by George Morris
Here is a story that only a few people know:
…That iconic mural that fills one wall in the Dining Room of the Mary Seacole Hall at the UWI Mona; the one with dancers twirling across the lawns…is something in which I’m proud to have played a lasting role.
The iconic Prof John Waterlow, father of the Tropical Metabolism Unit (now the Caribbean Institute for Health Research) was living at the then University College of the West Indies, UCWI Mona campus faculty housing, College Common, with his wife and artist Angela and family. In Fall 1958, I was contacted by Angela Waterlow to collaborate on a project she had in mind – a mural for the Dining Room of the new women’s hall named in honour of Jamaican ‘doctress’ Mary Seacole.
At the time I was studying Natural Sciences and leading the Dancing & Gymnastics Group. Weekly classes were held in the Dramatic Theatre or in the Union (Dance techniques, West Indian folk, Cuban, Latin & Popular).
She wanted me to model for the mural she had in mind, which was planned to show dancing male and female figures in abstract form, projecting constant movement..multi-directional…strength, joy, happiness, but with a relaxed feel. As it turned out, there were two or three couples invited to dance, on separate occasions, so that our movements could be captured.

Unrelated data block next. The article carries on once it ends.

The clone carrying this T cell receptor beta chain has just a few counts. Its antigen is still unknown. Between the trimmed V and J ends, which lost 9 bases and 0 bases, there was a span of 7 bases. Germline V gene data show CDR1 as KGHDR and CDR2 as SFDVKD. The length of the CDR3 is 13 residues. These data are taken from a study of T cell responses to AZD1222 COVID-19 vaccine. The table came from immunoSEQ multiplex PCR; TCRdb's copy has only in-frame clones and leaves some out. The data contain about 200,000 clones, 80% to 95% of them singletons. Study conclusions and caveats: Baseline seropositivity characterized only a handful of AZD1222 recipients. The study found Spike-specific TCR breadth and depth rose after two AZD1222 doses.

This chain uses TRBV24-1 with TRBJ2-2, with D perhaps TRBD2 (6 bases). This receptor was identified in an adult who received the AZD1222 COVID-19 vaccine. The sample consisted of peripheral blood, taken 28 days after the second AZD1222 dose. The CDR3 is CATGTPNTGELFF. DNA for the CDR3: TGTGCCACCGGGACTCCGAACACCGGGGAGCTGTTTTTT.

So Mrs Waterlow said, “bring your dancing partner, and music – mento and ska – to our home in College Common, and dance.” So, we dug up some costumes and danced to ska and mento on and off in a relaxed fashion, showing a variety of moods, styles and pace, while Dr Waterlow, himself, filmed with a movie camera and a 35mm SLR camera, for about 25 minutes. Angela stood nearby, directing changes as she saw appropriate.
In short, images of the dancers were caught in motion and also in reflex.
The artist selected from those images and placed them on a board cut to the scale of the the dimensions of the actual wall – all male and female forms in charcoal or pencil, of the dancing figures in abstract. Some time later, she brought this to Chancellor Hall for me to see. And, about a month later, she brought the scaled palettes with all figures – the scaled down mural all in the detailed colours; the way the finished mural would look in Mary Seacole Hall.
It was later completed in MSH as planned….I can still see my young, joyous self reflected in several of the male figures dancing across the wall of the Mary Seacole Hall dining room and I am proud to have been a part of it’s history.